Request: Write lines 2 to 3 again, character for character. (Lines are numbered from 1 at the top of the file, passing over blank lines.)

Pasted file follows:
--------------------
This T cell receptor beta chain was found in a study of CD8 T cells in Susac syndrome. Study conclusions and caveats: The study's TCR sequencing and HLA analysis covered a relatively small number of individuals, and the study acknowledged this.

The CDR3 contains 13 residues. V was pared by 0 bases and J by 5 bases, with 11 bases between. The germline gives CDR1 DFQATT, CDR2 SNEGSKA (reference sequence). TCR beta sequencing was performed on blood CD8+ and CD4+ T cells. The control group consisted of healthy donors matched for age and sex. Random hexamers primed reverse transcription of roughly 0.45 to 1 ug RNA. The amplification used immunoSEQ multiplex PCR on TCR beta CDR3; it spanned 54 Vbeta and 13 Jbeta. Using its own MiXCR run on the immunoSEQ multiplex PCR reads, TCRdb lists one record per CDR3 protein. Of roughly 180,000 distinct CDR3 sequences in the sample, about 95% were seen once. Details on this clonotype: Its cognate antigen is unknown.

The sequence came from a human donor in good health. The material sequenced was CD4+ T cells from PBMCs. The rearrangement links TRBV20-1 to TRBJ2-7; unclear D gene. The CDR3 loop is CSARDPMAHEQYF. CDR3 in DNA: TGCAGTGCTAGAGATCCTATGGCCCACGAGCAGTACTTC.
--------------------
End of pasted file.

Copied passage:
The CDR3 contains 13 residues. V was pared by 0 bases and J by 5 bases, with 11 bases between. The germline gives CDR1 DFQATT, CDR2 SNEGSKA (reference sequence). TCR beta sequencing was performed on blood CD8+ and CD4+ T cells. The control group consisted of healthy donors matched for age and sex. Random hexamers primed reverse transcription of roughly 0.45 to 1 ug RNA. The amplification used immunoSEQ multiplex PCR on TCR beta CDR3; it spanned 54 Vbeta and 13 Jbeta. Using its own MiXCR run on the immunoSEQ multiplex PCR reads, TCRdb lists one record per CDR3 protein. Of roughly 180,000 distinct CDR3 sequences in the sample, about 95% were seen once. Details on this clonotype: Its cognate antigen is unknown.

The sequence came from a human donor in good health. The material sequenced was CD4+ T cells from PBMCs. The rearrangement links TRBV20-1 to TRBJ2-7; unclear D gene. The CDR3 loop is CSARDPMAHEQYF. CDR3 in DNA: TGCAGTGCTAGAGATCCTATGGCCCACGAGCAGTACTTC.